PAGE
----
(From the Activist Ammunition section in Volume 20, No. 6 of the Liberator Online. Subscribe here!)

Lily WilliamsLily Tang Williams immigrated to the United States when she was 24 to escape communist rule in China. Having grown up under Mao Zedong’s tyrannical communist regime, she doesn’t take her rights for granted — including the right to keep and bear arms.

Today she’s a U.S. citizen, a Libertarian Party member, Colorado Director of 2012 Libertarian Party presidential candidate Gary Johnson’s Our America Initiative, and all-around liberty activist.

On February 2 she testified before the Colorado State Legislature, urging the repeal of gun control laws passed in 2013. Her powerful testimony is spreading around the web.

Here’s what she said.

I was born and grew up in People’s Republic of China, where the Communist Party rules everything. Chinese citizens are not allowed to have any guns ever since the Communist Party took over in 1949. So, Chinese people are left helpless when they need to defend themselves. I grew up with fear like millions of other children. Fear police will pound our doors at night for no good reason (search warrant is not necessary for them to do that), fear bad guys will come to rob us (there were crimes in our poor neighborhood), fear my parents and brothers would get hurt and taken away. I have seen local people who defend themselves with kitchen knives, rocks, glass bottles and sticks against criminals. But when it comes to dealing with the Chinese government and police brutality, there is nothing we could do.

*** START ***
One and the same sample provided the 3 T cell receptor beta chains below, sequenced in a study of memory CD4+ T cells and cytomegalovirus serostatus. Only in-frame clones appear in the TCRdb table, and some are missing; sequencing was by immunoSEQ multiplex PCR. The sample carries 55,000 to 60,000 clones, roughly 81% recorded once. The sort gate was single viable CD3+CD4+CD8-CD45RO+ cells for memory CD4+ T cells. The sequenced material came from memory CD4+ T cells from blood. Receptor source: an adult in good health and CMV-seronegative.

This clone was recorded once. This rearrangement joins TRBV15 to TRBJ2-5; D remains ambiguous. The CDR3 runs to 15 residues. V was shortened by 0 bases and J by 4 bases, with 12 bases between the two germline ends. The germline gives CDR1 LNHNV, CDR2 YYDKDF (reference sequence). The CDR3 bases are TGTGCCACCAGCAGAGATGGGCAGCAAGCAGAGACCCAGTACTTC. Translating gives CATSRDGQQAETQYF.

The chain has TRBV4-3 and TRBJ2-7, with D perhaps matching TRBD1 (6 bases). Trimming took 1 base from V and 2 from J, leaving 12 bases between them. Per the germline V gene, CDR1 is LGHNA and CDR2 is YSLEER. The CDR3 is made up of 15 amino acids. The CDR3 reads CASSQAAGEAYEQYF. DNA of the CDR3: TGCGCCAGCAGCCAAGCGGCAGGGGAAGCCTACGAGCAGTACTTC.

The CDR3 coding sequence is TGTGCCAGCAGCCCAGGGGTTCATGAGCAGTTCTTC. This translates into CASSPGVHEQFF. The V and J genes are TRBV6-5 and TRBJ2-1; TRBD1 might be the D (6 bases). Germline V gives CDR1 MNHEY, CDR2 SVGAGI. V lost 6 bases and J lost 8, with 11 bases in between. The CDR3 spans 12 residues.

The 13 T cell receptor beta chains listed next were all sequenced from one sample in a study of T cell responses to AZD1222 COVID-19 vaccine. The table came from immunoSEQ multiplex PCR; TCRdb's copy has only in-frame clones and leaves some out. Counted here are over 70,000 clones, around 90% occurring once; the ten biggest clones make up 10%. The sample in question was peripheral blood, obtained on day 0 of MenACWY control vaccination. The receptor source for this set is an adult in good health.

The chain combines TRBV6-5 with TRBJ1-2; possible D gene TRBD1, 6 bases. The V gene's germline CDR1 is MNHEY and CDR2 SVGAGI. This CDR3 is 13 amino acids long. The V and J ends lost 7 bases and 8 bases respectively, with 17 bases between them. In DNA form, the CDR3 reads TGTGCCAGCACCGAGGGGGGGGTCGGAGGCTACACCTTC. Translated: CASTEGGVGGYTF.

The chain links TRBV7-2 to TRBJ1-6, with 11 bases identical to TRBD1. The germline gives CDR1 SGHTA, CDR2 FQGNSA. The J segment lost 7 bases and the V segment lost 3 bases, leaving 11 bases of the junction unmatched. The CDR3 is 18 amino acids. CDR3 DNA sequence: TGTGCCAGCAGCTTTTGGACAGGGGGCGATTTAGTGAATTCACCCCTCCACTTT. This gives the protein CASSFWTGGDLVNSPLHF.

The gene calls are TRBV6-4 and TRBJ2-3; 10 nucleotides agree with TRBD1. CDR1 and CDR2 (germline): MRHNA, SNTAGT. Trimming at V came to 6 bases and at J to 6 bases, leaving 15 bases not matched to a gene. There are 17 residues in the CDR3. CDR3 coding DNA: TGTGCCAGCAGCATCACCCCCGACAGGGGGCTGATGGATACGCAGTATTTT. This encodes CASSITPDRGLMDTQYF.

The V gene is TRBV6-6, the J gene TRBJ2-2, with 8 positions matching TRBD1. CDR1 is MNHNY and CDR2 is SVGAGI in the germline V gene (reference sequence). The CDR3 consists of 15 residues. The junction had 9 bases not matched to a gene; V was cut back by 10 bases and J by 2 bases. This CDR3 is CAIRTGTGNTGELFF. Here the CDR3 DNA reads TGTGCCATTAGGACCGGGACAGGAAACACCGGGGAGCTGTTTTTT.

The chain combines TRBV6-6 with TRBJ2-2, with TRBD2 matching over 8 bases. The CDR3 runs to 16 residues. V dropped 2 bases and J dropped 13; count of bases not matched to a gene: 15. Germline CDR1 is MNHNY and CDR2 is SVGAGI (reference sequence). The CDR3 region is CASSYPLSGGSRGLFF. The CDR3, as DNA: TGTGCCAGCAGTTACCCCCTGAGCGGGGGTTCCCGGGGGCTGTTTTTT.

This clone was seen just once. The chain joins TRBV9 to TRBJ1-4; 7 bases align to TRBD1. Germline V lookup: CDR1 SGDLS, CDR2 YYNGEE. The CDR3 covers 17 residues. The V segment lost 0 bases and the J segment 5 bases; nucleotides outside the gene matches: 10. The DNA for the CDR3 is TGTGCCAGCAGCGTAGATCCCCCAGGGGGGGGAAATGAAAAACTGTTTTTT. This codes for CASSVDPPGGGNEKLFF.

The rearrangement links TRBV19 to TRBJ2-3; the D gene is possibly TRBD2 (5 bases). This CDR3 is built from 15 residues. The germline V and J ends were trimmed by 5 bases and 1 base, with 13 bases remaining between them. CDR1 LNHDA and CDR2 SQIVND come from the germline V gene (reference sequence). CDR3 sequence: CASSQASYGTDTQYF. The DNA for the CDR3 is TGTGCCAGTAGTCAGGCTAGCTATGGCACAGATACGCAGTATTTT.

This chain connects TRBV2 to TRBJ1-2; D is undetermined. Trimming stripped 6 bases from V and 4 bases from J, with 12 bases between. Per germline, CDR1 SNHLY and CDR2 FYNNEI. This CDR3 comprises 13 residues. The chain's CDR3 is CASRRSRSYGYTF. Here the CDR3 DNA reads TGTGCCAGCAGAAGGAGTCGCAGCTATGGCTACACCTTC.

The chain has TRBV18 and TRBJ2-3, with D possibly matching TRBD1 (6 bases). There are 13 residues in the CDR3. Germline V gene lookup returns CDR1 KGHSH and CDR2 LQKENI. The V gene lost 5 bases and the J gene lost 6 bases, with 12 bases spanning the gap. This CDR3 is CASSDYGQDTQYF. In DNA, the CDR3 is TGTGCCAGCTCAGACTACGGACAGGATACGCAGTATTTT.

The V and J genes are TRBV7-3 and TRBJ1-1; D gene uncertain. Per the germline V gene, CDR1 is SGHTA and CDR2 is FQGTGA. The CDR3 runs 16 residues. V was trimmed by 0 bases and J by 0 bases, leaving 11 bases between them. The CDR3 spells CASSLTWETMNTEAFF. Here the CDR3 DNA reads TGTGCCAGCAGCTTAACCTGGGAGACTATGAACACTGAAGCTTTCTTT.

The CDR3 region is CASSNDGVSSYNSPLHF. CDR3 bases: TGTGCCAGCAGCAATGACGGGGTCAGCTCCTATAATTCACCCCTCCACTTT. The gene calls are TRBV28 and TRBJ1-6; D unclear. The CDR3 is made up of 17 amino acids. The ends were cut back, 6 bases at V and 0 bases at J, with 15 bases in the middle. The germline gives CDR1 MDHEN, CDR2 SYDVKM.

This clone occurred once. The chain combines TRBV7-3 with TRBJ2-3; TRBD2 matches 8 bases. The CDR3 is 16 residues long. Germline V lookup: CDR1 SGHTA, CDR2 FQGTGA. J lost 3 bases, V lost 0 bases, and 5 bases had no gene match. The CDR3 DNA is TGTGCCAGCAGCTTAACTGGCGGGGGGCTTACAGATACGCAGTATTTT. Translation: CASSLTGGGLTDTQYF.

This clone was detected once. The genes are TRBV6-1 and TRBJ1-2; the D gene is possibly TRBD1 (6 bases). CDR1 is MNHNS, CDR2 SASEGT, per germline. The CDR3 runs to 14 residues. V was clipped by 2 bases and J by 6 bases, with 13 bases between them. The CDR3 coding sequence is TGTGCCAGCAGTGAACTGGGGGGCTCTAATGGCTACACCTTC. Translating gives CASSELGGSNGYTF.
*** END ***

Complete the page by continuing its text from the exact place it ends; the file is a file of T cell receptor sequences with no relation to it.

Remember June 4th Tiananmen Square massacre in 1989? Our own soldiers, ordered by the top leaders in Beijing, killed thousands of students. Even though the local residents were supporting students, they had no ways to help them. Some Beijing residents begged for the tanks to stop but they did not. What if the residents and students had guns? What if there was militia in China that time? What if the citizens had unlimited magazines? The history might have been different.

Why do you limit our firearms to only 15-round magazines? Do the criminals limit theirs? Does the government limit theirs? If we use our guns primarily for self defense, I need as many magazines as needed to defend my family and myself because I am a bad shot. It seems not fair at all to limit law abiding citizens’ ability for self defense. What if the shop owners only could fire 15 times during the famous LA riot? What if the home owners ran out of bullets during the looting after Hurricane Katrina? What happens if the ranchers near the border have to face a big group of drug cartels who threaten them? How about the famous cases of our government gone wild: Ruby Ridge, Waco, Texas, Athens, Tennessee — a small town in the U.S.A at the end of the World War II, where the local dictators wanted to highjack the election results with their guns, [but] local residents organized and armed themselves to take their town back?